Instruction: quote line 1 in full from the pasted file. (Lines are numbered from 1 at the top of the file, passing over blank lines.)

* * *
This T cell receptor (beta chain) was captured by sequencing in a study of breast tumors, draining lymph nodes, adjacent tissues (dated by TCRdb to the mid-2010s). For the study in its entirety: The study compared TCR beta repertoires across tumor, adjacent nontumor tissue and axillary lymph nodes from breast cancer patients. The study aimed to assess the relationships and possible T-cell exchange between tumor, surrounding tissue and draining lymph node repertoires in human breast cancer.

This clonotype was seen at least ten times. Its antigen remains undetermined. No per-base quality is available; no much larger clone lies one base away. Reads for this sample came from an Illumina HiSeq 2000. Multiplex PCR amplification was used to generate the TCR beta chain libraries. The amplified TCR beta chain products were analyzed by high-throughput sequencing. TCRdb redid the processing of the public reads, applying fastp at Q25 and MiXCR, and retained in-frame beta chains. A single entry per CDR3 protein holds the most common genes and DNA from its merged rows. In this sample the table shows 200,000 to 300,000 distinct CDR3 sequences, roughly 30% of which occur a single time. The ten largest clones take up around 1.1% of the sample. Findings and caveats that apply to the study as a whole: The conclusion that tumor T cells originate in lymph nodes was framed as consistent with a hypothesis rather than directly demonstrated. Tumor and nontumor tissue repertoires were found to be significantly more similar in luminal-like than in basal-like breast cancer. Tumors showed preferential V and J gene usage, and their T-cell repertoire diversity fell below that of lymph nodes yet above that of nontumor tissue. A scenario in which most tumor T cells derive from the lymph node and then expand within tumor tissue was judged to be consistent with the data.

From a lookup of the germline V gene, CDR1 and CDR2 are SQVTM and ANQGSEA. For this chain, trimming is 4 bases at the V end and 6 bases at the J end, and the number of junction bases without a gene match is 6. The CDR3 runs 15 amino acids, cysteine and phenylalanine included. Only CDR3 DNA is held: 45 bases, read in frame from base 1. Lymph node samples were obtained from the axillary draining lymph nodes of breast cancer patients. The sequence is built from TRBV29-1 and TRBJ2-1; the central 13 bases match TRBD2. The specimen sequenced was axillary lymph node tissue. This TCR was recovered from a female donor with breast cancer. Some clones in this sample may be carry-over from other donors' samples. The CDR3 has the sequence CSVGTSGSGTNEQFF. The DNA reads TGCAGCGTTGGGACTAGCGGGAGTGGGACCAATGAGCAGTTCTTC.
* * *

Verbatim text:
This T cell receptor (beta chain) was captured by sequencing in a study of breast tumors, draining lymph nodes, adjacent tissues (dated by TCRdb to the mid-2010s). For the study in its entirety: The study compared TCR beta repertoires across tumor, adjacent nontumor tissue and axillary lymph nodes from breast cancer patients. The study aimed to assess the relationships and possible T-cell exchange between tumor, surrounding tissue and draining lymph node repertoires in human breast cancer.